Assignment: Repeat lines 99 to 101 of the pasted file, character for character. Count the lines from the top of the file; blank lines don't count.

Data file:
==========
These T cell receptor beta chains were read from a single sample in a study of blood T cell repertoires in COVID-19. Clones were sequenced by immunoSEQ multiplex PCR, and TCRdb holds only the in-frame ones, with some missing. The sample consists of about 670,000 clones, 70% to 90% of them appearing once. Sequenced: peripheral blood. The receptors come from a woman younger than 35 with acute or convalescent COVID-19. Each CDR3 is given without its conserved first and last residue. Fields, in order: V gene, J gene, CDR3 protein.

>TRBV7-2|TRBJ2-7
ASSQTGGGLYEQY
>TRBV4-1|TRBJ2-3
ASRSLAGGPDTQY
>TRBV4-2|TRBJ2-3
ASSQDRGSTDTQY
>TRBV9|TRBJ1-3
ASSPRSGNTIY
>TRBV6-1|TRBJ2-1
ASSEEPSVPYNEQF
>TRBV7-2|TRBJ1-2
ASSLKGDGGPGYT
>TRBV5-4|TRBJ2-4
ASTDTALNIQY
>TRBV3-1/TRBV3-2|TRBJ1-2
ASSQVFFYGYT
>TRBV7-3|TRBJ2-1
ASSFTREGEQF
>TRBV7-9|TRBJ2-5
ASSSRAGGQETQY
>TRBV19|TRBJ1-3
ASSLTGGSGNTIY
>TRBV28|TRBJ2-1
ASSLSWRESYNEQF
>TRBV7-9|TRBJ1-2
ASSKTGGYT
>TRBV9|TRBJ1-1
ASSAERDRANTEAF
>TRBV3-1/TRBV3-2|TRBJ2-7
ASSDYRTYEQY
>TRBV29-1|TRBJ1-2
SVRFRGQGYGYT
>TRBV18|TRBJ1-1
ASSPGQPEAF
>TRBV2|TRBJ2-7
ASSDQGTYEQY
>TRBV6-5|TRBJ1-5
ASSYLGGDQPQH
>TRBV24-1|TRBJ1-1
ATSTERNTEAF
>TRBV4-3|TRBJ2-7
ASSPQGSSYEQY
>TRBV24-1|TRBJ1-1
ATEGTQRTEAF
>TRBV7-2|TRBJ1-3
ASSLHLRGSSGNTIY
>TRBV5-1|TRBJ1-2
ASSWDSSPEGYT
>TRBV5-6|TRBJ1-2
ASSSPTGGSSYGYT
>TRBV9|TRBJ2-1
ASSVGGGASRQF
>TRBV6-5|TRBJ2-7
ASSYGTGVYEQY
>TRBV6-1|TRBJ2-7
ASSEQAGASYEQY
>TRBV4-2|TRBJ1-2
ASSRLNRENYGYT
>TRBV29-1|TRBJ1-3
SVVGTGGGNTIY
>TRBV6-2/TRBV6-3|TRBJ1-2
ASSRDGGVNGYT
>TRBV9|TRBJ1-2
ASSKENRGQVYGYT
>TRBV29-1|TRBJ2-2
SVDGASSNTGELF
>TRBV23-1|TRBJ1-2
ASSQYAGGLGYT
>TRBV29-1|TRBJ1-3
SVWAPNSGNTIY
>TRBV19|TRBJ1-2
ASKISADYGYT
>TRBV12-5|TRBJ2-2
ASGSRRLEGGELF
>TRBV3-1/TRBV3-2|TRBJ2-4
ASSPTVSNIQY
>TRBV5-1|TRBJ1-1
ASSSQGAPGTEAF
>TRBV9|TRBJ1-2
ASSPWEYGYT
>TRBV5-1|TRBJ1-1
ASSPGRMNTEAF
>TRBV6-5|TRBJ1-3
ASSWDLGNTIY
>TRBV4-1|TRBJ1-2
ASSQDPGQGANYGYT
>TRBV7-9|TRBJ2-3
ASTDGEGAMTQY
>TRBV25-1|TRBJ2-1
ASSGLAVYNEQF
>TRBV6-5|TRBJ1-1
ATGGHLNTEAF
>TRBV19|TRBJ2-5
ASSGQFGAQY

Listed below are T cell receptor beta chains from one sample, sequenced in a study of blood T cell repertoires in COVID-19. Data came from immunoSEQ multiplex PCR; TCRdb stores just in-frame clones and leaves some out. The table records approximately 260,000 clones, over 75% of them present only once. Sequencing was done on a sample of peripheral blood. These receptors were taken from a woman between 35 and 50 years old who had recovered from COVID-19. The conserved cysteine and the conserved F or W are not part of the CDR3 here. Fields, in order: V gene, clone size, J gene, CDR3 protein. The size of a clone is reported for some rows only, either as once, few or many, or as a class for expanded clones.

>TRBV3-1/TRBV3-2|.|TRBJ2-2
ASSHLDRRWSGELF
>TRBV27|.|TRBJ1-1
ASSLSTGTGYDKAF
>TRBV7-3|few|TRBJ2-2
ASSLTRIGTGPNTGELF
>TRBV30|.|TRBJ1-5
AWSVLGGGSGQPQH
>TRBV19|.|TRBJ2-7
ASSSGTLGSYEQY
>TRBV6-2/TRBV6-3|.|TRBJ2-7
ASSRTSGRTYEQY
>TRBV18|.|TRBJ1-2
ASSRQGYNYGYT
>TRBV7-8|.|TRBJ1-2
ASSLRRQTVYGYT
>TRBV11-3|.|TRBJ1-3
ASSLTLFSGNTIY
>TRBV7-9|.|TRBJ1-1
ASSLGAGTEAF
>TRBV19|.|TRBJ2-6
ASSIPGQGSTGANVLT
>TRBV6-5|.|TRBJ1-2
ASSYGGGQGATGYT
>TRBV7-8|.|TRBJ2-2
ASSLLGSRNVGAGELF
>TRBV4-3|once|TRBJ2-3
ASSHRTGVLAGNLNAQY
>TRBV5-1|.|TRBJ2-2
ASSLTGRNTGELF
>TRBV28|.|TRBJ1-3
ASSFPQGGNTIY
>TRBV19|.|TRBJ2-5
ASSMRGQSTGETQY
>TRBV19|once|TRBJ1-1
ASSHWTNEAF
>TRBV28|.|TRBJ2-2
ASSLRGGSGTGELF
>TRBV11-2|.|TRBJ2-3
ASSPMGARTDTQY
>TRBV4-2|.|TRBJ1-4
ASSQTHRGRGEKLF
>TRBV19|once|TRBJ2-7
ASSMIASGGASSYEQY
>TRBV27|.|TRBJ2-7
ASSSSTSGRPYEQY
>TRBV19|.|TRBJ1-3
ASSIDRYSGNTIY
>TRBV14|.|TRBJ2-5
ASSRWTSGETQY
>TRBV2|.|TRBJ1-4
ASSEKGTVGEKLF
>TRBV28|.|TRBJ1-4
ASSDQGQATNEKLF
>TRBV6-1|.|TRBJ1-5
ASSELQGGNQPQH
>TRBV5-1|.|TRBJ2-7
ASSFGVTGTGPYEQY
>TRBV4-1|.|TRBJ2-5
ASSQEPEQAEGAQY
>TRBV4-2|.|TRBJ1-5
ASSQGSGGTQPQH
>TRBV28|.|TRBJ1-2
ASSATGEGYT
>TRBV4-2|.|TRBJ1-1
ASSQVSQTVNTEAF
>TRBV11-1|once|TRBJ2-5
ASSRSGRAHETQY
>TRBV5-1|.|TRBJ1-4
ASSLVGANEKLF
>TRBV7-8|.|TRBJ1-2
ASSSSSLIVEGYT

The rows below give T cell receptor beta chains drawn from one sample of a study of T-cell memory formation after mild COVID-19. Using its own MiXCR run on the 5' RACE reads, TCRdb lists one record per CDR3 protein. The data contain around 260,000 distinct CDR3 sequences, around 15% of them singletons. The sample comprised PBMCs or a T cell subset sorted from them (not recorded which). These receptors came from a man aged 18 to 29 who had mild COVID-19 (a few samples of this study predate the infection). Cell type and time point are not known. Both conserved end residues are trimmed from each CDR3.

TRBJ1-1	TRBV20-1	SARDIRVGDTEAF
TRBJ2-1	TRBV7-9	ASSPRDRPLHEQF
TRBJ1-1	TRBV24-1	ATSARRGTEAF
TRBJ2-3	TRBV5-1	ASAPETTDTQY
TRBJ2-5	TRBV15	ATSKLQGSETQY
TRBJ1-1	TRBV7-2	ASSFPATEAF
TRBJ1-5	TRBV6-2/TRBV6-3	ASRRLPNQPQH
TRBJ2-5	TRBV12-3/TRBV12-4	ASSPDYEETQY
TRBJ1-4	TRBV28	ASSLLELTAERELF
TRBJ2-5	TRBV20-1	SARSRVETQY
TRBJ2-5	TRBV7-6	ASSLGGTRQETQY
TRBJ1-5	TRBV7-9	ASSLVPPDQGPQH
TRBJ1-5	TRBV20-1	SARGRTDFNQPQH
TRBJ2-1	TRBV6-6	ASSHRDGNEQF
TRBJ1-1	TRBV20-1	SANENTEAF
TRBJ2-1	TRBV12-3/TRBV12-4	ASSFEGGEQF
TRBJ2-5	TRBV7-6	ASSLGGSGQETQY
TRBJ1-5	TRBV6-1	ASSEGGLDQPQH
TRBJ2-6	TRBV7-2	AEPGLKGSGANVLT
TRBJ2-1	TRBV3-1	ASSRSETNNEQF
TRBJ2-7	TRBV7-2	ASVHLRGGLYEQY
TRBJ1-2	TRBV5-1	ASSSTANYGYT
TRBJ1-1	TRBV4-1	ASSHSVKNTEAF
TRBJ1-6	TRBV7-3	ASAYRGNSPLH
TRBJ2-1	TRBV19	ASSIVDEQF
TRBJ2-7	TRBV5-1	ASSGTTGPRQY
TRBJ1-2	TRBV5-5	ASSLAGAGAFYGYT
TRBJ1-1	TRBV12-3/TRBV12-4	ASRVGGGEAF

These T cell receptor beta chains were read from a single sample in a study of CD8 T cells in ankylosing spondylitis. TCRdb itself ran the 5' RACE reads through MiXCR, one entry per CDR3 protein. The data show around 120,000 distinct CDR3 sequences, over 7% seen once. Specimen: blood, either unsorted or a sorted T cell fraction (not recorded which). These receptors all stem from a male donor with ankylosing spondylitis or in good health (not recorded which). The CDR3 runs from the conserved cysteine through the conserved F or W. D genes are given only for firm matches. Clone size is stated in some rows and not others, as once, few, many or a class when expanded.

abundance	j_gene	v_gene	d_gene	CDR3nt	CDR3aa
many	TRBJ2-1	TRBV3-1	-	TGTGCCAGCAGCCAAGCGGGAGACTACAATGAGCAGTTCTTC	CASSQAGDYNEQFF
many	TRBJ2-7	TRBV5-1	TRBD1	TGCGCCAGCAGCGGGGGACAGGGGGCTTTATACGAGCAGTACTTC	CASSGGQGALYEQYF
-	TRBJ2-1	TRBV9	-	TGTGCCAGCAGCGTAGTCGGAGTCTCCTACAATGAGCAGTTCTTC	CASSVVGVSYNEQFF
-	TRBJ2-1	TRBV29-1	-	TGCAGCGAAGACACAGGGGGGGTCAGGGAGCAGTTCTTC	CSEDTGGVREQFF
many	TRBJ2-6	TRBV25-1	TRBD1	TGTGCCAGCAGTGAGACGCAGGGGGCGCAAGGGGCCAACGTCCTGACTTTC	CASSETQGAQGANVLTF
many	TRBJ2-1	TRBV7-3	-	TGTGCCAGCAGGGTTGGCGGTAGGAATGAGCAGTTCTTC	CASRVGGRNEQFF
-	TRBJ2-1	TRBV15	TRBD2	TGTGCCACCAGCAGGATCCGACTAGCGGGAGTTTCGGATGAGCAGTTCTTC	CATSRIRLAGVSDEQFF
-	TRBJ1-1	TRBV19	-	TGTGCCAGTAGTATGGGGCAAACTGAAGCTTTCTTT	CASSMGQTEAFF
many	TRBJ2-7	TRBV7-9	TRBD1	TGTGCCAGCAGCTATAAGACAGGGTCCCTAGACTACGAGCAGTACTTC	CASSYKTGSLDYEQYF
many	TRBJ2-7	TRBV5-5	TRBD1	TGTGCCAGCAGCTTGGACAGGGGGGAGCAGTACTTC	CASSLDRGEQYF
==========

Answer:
>TRBV27|.|TRBJ1-1
ASSLSTGTGYDKAF
>TRBV7-3|few|TRBJ2-2